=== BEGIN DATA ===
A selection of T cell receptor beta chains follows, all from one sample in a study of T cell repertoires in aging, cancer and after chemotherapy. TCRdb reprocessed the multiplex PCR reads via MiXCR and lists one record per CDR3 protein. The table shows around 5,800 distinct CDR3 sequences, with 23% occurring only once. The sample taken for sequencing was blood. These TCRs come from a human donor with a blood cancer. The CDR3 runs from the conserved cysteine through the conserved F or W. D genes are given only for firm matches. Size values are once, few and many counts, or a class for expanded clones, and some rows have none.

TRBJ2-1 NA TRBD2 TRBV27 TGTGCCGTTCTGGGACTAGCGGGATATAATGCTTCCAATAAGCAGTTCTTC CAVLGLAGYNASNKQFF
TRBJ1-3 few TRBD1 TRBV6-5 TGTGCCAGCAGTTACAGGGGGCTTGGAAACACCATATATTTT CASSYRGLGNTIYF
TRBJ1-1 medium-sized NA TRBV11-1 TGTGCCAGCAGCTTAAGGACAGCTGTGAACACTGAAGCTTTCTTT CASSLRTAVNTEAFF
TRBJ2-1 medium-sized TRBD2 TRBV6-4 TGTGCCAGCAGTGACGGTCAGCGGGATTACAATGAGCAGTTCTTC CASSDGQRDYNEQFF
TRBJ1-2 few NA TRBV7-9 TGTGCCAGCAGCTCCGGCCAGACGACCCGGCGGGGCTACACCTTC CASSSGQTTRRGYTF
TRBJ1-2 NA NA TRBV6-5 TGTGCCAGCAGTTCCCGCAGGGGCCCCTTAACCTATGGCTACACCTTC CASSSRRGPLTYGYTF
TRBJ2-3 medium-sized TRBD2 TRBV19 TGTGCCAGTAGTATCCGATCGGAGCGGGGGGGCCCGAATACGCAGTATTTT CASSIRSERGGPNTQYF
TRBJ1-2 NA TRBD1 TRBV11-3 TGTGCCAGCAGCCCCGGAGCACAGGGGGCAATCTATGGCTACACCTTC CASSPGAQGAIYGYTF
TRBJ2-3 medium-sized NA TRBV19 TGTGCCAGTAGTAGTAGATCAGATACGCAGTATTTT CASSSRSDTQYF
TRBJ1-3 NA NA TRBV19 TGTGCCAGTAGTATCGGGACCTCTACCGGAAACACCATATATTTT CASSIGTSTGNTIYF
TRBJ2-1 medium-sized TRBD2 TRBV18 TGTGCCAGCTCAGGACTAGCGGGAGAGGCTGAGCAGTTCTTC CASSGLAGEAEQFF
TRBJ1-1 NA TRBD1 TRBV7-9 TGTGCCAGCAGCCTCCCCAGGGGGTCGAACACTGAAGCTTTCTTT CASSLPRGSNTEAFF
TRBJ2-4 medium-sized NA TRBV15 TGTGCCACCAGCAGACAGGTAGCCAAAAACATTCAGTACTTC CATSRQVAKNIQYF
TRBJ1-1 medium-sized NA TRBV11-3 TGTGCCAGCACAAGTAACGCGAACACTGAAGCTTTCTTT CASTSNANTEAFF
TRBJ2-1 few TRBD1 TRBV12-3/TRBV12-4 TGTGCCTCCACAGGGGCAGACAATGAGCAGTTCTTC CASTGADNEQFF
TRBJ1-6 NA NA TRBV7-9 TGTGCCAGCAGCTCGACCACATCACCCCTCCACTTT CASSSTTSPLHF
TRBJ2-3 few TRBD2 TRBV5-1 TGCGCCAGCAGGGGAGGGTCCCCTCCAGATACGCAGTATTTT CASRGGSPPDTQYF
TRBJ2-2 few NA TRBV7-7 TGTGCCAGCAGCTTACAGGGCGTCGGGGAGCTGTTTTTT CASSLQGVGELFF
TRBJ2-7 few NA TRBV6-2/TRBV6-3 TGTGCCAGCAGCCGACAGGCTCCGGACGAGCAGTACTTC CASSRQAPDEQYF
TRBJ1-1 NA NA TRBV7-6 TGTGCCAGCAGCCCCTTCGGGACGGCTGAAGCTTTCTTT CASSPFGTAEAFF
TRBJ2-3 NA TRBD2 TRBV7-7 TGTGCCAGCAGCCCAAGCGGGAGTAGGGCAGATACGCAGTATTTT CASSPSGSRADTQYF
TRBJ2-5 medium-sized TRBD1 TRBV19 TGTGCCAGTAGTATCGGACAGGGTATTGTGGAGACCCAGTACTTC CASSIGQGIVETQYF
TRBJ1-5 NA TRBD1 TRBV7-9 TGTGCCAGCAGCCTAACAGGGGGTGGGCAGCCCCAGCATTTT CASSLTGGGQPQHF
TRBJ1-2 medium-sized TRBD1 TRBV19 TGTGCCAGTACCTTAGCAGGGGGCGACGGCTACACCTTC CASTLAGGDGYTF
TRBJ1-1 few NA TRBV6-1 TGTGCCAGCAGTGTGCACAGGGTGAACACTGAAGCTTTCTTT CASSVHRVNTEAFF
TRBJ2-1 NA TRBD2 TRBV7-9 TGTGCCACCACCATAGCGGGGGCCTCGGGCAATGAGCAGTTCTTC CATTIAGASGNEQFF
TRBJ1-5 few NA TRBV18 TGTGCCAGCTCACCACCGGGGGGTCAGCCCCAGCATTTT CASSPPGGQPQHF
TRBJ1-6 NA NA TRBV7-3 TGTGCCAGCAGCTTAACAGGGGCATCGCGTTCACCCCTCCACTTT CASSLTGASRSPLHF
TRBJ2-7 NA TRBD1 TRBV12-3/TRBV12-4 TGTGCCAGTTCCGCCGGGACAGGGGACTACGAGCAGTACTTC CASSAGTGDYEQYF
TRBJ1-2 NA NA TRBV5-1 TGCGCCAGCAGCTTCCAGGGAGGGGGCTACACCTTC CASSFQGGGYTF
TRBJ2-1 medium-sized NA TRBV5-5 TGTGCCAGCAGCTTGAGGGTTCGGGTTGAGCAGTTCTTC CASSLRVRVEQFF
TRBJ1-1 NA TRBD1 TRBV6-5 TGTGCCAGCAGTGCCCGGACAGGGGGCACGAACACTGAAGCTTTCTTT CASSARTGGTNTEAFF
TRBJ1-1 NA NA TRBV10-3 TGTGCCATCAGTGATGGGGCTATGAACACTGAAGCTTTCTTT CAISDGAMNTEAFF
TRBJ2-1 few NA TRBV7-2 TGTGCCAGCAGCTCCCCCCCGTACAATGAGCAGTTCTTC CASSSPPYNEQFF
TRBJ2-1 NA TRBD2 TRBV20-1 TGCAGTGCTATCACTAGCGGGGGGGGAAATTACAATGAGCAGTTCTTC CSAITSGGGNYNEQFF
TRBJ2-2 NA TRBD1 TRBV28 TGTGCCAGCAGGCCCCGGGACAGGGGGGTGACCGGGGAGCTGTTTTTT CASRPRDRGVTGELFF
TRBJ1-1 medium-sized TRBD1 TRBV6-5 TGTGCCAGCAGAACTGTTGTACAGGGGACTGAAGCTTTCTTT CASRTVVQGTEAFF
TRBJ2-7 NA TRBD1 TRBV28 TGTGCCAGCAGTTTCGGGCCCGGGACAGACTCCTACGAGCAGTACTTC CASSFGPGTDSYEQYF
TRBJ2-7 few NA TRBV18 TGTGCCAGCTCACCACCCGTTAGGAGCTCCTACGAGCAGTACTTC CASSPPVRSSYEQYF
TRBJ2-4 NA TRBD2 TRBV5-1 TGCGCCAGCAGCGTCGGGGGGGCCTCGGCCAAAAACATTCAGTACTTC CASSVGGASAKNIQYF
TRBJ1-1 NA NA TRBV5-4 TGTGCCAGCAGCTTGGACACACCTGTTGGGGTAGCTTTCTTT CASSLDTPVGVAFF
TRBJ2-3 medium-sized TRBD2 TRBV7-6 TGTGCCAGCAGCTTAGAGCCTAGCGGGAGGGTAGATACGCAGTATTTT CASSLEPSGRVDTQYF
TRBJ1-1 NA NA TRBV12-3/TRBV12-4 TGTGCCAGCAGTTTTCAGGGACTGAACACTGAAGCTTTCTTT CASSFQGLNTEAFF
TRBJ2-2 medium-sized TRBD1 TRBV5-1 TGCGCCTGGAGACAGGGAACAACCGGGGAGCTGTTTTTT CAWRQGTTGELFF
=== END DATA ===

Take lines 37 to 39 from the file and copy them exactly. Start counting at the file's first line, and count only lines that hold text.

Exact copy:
TRBJ2-2 NA TRBD1 TRBV28 TGTGCCAGCAGGCCCCGGGACAGGGGGGTGACCGGGGAGCTGTTTTTT CASRPRDRGVTGELFF
TRBJ1-1 medium-sized TRBD1 TRBV6-5 TGTGCCAGCAGAACTGTTGTACAGGGGACTGAAGCTTTCTTT CASRTVVQGTEAFF
TRBJ2-7 NA TRBD1 TRBV28 TGTGCCAGCAGTTTCGGGCCCGGGACAGACTCCTACGAGCAGTACTTC CASSFGPGTDSYEQYF